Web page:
Rebecca has been working at FFI since September 2007. Though she studied conservation in her BA and MSc, she decided that the life in the jungle just wasn't for her. Having grown up in New York City, she has experienced more pigeons and squirrels than parrots and spider monkeys. So she decided to write about the impact that FFI's projects have on the ground.
Her current role as Communications Officer (Business & Biodiversity) has allowed her to focus her energy towards FFI's innovative Business & Biodiversity Programme. Rebecca helps to get the message out about FFI's strategic corporate partnerships and what they have helped to achieve for global biodiversity.
Loss of habitat is forcing tigers in Sumatra to venture into villages to look for food – causing an escalation in human: tiger conflict. At least four tigers, and nine people, have been killed in the past month alone. With less than 600 individuals left in the wild, the Sumatran tiger is the most threatened of all the tiger subspecies.
FFI has been working to save the Sumatran tiger through our project in Kerinci Seblat National Park, which contains over 150 tigers. Our Tiger Protection and Conservation Units patrol the park, collect information to arrest poachers, and work to resolve any human-tiger conflict that may arise in the villages surrounding the park.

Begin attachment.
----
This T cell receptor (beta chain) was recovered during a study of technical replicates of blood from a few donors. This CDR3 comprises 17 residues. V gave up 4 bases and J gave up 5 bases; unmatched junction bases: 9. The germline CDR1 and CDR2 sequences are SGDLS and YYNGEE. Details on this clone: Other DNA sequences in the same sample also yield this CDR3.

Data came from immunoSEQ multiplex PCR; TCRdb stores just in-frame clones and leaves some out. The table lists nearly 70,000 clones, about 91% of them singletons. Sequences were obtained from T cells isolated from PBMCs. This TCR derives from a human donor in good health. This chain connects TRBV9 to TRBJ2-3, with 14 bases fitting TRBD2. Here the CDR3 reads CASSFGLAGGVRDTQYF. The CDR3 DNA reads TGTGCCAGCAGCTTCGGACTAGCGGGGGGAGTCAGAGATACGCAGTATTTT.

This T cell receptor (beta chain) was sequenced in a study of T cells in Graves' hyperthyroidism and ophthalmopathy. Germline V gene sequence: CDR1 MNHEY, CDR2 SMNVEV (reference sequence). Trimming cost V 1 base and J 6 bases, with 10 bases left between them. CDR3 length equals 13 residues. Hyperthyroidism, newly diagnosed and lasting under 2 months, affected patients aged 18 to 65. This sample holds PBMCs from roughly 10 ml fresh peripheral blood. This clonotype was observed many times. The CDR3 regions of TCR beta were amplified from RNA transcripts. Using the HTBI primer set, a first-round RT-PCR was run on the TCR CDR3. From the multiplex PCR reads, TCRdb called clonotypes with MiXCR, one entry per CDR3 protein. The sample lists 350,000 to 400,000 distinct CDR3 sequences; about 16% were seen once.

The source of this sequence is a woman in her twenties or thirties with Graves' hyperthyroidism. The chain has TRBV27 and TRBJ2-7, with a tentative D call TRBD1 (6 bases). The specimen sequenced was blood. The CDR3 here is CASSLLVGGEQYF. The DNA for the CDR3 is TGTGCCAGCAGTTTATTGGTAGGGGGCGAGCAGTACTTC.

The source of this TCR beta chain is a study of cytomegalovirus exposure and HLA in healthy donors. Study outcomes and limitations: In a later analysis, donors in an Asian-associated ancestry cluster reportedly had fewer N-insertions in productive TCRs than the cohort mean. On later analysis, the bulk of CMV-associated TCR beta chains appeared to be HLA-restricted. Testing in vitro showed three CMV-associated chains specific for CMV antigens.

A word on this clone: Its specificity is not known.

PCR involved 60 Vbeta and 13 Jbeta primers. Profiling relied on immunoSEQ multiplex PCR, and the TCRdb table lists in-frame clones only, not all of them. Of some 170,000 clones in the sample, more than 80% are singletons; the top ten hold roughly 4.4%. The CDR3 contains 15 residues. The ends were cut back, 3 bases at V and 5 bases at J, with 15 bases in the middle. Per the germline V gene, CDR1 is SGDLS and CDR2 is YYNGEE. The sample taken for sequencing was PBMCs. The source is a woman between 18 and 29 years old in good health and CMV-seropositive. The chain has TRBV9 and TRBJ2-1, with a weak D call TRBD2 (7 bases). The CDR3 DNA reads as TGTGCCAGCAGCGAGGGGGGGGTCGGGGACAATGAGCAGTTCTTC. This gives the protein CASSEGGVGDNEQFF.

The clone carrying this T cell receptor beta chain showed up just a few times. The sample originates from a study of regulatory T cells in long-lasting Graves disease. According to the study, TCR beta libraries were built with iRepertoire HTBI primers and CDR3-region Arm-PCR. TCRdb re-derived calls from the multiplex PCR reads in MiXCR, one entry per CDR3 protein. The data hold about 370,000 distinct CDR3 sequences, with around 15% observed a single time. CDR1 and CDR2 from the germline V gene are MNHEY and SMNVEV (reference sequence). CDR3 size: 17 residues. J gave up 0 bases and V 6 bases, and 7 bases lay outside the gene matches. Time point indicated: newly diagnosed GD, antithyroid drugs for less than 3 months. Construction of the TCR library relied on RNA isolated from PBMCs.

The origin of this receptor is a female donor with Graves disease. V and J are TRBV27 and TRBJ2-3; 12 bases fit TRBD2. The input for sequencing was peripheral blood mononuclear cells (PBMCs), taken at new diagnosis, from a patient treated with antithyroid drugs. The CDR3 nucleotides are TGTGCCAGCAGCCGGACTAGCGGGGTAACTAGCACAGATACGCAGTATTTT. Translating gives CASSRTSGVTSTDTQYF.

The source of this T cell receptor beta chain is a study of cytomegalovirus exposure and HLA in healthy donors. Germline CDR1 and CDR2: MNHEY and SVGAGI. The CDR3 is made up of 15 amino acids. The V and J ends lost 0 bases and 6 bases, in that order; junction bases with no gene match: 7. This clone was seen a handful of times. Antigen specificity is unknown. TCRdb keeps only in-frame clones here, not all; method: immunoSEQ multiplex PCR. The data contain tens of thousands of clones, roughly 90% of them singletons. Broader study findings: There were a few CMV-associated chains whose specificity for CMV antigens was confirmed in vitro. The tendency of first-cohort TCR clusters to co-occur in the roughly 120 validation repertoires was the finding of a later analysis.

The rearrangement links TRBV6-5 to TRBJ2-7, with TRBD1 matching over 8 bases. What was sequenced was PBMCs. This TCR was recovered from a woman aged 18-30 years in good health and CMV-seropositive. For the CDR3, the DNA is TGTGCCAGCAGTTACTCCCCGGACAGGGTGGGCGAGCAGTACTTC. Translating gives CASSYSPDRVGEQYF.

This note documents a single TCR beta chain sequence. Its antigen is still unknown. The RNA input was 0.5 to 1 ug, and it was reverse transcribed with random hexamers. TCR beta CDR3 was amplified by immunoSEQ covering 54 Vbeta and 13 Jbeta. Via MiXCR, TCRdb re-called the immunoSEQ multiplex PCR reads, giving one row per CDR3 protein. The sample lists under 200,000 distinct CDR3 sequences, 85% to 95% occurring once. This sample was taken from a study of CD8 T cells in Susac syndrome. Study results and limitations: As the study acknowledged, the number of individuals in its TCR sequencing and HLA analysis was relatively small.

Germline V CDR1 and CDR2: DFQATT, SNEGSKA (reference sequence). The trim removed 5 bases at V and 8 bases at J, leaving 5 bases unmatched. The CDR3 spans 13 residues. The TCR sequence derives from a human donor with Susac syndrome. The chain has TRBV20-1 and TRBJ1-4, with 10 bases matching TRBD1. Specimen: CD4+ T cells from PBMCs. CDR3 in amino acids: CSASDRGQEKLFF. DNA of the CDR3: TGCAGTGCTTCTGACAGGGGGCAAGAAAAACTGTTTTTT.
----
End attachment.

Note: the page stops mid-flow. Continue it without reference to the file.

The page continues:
Debbie Martyr, Manager of the Kerinci programme, explains:
“Oil palm and pulp timber companies threaten to take the last forests buffering the park, while illegal clearances endanger tens of thousands of hectares forests within the national park. Land clearance and conversion of forest is killing tigers, is killing people and of course gives access to remaining forests for poachers.
“We recognised conflict as the second biggest threat – after poaching – to Sumatran tiger survival back in 2001 and so prioritise the prevention of conflict possibility of revenge killing of tigers.
“It’s important to determine whether there are certain ‘problem’ tigers who do the main brunt of the attacking or if it’s many tigers. We intend to collect tiger DNA from the saliva from one of the victims to use as reference for any future attacks. We are also going to try to get funding for GPS collars for those tigers caught and relocated to track whether they re-attack.”
FFI will continue to do its best to reduce the potential for human-tiger conflict, most important of which is simply to protect the tiger’s habitat and its prey, reducing the need for it to venture out of the park boundaries.